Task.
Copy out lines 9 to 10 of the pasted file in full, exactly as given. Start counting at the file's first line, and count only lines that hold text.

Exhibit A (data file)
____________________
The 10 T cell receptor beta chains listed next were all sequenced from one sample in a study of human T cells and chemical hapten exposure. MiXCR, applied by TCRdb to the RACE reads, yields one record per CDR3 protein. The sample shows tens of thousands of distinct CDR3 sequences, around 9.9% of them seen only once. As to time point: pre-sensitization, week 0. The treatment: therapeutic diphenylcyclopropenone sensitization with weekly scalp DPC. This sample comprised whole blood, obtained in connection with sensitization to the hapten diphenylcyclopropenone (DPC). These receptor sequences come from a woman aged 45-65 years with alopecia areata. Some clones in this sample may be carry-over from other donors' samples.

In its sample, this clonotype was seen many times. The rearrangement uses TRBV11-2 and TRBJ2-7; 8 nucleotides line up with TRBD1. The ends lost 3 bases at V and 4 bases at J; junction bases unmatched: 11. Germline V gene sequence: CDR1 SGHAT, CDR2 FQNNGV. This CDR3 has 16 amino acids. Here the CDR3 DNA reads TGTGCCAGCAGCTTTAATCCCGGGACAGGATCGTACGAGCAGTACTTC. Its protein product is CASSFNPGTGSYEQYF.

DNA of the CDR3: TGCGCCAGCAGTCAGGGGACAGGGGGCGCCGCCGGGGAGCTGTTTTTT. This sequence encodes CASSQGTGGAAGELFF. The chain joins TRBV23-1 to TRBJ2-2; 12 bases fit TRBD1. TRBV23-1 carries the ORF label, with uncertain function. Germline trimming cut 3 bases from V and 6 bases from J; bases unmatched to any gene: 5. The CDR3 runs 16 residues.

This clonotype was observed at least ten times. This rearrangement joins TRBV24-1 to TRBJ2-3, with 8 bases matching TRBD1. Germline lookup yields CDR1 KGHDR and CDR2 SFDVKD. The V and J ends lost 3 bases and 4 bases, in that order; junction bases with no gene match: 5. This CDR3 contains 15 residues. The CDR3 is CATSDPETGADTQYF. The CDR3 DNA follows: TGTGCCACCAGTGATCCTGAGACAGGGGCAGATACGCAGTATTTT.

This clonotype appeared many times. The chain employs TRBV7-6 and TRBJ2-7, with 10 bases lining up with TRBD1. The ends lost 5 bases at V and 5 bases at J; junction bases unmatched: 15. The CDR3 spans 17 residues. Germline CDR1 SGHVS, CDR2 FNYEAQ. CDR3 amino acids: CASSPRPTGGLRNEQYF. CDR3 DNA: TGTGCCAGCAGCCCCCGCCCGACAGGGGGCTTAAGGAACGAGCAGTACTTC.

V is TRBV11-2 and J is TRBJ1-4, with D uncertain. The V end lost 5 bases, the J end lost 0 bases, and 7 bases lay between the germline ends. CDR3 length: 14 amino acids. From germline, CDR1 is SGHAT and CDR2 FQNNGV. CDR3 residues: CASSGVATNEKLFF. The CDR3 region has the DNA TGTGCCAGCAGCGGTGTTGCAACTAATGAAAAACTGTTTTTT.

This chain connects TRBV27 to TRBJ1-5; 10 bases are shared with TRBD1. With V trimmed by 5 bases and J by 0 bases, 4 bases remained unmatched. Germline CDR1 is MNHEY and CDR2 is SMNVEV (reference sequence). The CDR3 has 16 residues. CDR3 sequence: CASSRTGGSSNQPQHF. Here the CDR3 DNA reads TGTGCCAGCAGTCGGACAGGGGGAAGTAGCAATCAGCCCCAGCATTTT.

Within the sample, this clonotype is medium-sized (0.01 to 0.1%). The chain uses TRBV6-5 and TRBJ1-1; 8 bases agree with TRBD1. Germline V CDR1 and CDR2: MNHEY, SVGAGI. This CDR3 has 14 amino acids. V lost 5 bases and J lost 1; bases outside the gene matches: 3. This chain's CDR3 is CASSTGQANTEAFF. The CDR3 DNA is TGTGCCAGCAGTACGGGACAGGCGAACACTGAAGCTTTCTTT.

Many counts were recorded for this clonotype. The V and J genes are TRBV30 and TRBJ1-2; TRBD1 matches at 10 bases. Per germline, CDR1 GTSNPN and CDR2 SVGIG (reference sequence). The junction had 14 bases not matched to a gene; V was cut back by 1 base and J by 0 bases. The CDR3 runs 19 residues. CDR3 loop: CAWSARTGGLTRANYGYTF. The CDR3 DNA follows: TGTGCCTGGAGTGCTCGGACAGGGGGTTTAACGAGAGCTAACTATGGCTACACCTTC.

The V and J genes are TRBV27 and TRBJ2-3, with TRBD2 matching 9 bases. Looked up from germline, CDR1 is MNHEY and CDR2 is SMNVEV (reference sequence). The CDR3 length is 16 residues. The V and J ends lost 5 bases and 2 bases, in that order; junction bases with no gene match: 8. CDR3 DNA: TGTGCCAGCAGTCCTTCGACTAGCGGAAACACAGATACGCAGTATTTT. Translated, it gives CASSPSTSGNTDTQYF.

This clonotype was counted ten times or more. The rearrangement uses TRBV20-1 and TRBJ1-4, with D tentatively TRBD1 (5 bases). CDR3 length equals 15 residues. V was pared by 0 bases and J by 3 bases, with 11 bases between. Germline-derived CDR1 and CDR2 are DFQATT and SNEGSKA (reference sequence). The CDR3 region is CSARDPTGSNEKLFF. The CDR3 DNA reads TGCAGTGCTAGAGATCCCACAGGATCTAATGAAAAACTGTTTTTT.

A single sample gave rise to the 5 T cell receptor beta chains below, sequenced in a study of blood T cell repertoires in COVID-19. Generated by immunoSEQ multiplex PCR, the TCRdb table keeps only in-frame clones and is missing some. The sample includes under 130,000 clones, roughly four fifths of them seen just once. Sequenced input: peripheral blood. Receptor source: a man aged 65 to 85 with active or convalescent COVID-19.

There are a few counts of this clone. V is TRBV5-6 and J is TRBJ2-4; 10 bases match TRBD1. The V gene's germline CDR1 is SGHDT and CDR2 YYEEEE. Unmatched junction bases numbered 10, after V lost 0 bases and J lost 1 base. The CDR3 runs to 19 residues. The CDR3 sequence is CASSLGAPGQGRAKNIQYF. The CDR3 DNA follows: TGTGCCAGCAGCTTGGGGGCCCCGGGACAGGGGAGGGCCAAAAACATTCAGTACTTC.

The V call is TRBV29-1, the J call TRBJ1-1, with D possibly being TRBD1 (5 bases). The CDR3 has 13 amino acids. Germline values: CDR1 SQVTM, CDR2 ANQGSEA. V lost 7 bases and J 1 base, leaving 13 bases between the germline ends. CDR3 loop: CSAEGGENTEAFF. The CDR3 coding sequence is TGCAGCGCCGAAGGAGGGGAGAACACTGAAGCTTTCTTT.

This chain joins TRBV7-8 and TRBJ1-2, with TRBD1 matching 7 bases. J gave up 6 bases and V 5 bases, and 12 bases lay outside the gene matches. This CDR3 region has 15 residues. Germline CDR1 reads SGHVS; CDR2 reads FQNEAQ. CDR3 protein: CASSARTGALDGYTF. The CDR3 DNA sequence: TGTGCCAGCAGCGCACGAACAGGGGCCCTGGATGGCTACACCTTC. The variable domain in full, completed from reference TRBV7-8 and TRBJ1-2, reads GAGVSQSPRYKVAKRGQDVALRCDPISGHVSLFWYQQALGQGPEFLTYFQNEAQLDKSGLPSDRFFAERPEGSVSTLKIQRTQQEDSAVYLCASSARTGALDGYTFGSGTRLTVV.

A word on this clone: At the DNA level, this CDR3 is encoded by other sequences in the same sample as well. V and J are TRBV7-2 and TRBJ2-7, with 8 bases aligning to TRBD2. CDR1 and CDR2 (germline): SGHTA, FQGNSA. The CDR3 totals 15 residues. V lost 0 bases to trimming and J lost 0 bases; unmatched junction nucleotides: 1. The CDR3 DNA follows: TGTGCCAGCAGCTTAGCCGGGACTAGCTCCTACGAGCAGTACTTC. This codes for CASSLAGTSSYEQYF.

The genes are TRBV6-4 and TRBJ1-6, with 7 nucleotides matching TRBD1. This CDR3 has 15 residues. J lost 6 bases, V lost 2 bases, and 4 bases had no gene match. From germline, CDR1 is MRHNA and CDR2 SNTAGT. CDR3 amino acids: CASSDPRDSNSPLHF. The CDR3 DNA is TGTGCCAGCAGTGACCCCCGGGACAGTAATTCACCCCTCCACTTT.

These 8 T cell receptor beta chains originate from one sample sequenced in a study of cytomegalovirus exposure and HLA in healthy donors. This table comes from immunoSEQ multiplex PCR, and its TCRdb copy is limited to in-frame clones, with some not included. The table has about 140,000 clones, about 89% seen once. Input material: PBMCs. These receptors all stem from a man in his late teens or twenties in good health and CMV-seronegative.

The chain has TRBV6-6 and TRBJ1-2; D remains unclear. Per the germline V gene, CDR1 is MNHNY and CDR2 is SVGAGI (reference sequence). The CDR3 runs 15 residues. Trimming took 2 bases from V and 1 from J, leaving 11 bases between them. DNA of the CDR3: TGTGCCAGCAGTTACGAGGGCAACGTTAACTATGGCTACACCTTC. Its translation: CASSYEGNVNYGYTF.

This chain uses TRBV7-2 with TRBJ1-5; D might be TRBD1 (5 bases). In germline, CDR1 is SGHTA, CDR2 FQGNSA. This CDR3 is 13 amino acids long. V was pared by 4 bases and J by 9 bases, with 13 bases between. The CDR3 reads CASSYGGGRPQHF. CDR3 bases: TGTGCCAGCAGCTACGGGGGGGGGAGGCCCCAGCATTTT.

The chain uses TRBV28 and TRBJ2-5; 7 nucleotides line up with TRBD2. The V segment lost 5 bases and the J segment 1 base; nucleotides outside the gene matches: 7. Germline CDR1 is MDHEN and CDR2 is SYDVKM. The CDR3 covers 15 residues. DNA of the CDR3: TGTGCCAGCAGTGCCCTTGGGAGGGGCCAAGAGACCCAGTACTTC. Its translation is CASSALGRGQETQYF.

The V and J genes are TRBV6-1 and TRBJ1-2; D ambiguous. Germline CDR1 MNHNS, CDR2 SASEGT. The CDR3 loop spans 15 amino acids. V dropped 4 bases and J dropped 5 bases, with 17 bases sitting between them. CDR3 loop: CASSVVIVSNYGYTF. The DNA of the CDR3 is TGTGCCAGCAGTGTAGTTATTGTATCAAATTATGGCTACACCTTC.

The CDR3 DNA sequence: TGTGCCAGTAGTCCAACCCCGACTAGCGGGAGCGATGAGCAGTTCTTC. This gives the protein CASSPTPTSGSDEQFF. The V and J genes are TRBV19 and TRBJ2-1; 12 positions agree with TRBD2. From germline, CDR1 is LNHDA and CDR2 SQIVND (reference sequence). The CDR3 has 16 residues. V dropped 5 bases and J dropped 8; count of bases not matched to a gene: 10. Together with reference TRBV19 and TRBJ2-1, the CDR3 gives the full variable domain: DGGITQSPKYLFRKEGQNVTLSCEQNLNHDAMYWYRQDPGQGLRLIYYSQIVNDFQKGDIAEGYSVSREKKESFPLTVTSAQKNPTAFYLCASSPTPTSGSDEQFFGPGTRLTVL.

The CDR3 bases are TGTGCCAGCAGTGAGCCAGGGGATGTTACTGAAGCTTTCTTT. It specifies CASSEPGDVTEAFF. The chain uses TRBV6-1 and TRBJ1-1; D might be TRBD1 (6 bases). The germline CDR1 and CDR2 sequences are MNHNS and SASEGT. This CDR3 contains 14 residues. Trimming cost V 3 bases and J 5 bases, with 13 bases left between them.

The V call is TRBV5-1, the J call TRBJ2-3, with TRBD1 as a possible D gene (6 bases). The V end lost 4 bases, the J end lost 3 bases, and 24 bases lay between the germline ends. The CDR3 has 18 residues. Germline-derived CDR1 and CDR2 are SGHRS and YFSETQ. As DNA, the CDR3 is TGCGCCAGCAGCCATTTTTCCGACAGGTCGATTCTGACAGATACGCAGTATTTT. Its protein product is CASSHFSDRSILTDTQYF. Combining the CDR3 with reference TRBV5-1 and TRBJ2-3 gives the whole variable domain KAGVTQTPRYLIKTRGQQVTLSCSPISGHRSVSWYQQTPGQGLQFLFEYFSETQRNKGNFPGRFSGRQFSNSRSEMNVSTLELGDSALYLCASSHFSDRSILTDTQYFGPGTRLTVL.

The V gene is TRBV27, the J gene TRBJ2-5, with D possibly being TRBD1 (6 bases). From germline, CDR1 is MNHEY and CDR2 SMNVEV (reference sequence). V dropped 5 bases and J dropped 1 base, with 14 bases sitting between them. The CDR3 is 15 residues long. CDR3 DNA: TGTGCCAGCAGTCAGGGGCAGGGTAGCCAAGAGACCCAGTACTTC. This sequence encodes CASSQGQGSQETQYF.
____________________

Many counts were recorded for this clonotype. The V and J genes are TRBV30 and TRBJ1-2; TRBD1 matches at 10 bases. Per germline, CDR1 GTSNPN and CDR2 SVGIG (reference sequence). The junction had 14 bases not matched to a gene; V was cut back by 1 base and J by 0 bases. The CDR3 runs 19 residues. CDR3 loop: CAWSARTGGLTRANYGYTF. The CDR3 DNA follows: TGTGCCTGGAGTGCTCGGACAGGGGGTTTAACGAGAGCTAACTATGGCTACACCTTC.

The V and J genes are TRBV27 and TRBJ2-3, with TRBD2 matching 9 bases. Looked up from germline, CDR1 is MNHEY and CDR2 is SMNVEV (reference sequence). The CDR3 length is 16 residues. The V and J ends lost 5 bases and 2 bases, in that order; junction bases with no gene match: 8. CDR3 DNA: TGTGCCAGCAGTCCTTCGACTAGCGGAAACACAGATACGCAGTATTTT. Translated, it gives CASSPSTSGNTDTQYF.